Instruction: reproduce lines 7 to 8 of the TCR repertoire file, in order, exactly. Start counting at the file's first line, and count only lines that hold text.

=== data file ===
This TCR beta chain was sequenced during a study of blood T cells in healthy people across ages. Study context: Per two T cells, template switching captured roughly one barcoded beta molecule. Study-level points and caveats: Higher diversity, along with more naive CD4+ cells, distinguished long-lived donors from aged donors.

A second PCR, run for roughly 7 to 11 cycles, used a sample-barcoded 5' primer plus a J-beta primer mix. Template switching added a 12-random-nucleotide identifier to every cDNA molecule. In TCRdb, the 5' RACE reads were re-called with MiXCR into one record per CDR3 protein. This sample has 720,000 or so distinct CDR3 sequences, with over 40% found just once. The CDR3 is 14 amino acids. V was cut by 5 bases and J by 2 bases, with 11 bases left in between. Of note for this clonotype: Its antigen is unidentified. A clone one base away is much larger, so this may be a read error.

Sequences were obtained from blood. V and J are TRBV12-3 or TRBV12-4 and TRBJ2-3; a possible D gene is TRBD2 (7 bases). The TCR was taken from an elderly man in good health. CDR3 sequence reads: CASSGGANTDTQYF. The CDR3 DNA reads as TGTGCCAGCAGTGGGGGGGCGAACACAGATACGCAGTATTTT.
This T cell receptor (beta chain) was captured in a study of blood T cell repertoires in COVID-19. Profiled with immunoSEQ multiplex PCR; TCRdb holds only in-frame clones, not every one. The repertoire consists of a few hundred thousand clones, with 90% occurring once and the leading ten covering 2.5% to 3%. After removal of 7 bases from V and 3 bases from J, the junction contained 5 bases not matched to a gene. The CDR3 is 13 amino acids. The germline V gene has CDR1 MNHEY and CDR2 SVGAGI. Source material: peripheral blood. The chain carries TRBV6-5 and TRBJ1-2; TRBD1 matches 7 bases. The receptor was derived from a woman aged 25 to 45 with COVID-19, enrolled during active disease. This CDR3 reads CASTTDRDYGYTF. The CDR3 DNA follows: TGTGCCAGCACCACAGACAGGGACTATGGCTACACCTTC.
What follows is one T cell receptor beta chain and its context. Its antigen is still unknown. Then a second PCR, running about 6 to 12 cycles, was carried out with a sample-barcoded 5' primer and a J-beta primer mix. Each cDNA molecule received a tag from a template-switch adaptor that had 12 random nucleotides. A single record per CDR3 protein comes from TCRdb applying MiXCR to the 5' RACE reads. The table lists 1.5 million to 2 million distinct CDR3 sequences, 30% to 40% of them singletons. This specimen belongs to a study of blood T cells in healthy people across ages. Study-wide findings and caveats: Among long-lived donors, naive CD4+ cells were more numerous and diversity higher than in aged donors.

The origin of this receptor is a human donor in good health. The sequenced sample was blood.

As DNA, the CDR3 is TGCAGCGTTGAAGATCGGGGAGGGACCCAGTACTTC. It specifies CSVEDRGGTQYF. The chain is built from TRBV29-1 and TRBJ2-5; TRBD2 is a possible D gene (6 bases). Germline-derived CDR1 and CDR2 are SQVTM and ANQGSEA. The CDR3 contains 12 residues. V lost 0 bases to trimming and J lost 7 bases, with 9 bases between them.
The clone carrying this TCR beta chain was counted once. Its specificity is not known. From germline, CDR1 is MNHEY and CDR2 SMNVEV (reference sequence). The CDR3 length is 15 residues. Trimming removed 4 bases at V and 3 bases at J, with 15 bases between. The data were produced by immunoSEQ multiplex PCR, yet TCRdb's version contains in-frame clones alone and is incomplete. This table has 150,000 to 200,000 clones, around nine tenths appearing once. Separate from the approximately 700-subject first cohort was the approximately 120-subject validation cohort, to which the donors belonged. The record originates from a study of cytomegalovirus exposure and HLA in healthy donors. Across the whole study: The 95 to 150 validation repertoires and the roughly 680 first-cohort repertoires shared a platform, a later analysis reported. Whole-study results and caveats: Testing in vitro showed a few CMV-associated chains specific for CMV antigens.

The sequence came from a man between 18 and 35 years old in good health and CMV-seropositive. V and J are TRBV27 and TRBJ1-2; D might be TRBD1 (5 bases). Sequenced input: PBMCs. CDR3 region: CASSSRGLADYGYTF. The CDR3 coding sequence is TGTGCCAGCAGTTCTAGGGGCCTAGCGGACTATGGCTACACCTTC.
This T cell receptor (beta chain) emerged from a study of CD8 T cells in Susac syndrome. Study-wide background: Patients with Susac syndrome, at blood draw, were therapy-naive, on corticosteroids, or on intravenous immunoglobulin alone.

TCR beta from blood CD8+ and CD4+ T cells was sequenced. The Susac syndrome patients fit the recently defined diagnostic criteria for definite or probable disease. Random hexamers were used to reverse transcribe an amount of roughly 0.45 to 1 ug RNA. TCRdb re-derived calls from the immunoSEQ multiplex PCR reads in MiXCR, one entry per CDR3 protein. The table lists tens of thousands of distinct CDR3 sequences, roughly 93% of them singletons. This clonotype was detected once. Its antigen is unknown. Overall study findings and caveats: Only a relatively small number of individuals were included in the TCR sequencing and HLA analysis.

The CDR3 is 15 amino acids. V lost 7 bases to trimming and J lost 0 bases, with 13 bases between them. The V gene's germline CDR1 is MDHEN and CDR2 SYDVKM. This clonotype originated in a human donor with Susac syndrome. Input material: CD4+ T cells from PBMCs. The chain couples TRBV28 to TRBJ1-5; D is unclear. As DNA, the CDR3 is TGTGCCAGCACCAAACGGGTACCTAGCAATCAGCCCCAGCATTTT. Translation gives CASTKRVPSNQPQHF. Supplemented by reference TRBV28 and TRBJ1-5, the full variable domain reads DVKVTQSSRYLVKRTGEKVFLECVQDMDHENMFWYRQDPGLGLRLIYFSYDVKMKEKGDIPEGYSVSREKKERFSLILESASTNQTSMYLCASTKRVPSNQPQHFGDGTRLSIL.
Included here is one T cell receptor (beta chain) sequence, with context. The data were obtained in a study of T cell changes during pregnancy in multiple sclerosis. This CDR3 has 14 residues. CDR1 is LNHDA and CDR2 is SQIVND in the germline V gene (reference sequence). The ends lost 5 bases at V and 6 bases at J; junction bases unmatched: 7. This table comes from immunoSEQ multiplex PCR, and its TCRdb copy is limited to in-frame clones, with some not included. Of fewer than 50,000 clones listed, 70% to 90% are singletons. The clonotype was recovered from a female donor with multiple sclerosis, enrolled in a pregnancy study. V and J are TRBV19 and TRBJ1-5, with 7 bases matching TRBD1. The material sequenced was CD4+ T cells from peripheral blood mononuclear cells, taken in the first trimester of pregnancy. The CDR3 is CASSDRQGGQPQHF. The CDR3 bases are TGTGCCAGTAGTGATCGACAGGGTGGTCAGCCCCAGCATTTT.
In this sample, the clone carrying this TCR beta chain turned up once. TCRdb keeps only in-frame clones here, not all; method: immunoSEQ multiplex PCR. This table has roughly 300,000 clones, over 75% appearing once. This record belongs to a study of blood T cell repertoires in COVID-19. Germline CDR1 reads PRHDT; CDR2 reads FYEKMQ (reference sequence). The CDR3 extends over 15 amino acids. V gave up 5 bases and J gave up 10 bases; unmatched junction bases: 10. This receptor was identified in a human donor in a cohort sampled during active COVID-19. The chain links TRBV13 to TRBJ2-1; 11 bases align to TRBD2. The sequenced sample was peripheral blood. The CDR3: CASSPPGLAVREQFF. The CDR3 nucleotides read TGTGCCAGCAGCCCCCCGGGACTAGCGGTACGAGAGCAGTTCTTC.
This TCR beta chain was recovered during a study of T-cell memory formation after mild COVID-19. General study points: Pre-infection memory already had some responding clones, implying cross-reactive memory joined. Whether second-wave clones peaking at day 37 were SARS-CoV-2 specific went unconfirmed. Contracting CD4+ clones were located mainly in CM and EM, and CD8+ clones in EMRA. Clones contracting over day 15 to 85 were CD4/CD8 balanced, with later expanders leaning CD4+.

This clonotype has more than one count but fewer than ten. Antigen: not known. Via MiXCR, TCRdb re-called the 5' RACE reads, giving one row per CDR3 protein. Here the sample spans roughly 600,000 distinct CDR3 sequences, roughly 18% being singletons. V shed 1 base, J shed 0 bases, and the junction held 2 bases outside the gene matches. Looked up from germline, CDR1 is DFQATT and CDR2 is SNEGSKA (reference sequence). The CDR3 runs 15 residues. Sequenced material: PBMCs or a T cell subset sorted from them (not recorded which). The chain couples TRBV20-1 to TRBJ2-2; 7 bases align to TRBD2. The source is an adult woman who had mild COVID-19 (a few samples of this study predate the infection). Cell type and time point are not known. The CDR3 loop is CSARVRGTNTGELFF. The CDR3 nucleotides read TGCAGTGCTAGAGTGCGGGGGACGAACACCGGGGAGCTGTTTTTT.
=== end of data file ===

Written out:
As DNA, the CDR3 is TGCAGCGTTGAAGATCGGGGAGGGACCCAGTACTTC. It specifies CSVEDRGGTQYF. The chain is built from TRBV29-1 and TRBJ2-5; TRBD2 is a possible D gene (6 bases). Germline-derived CDR1 and CDR2 are SQVTM and ANQGSEA. The CDR3 contains 12 residues. V lost 0 bases to trimming and J lost 7 bases, with 9 bases between them.
The clone carrying this TCR beta chain was counted once. Its specificity is not known. From germline, CDR1 is MNHEY and CDR2 SMNVEV (reference sequence). The CDR3 length is 15 residues. Trimming removed 4 bases at V and 3 bases at J, with 15 bases between. The data were produced by immunoSEQ multiplex PCR, yet TCRdb's version contains in-frame clones alone and is incomplete. This table has 150,000 to 200,000 clones, around nine tenths appearing once. Separate from the approximately 700-subject first cohort was the approximately 120-subject validation cohort, to which the donors belonged. The record originates from a study of cytomegalovirus exposure and HLA in healthy donors. Across the whole study: The 95 to 150 validation repertoires and the roughly 680 first-cohort repertoires shared a platform, a later analysis reported. Whole-study results and caveats: Testing in vitro showed a few CMV-associated chains specific for CMV antigens.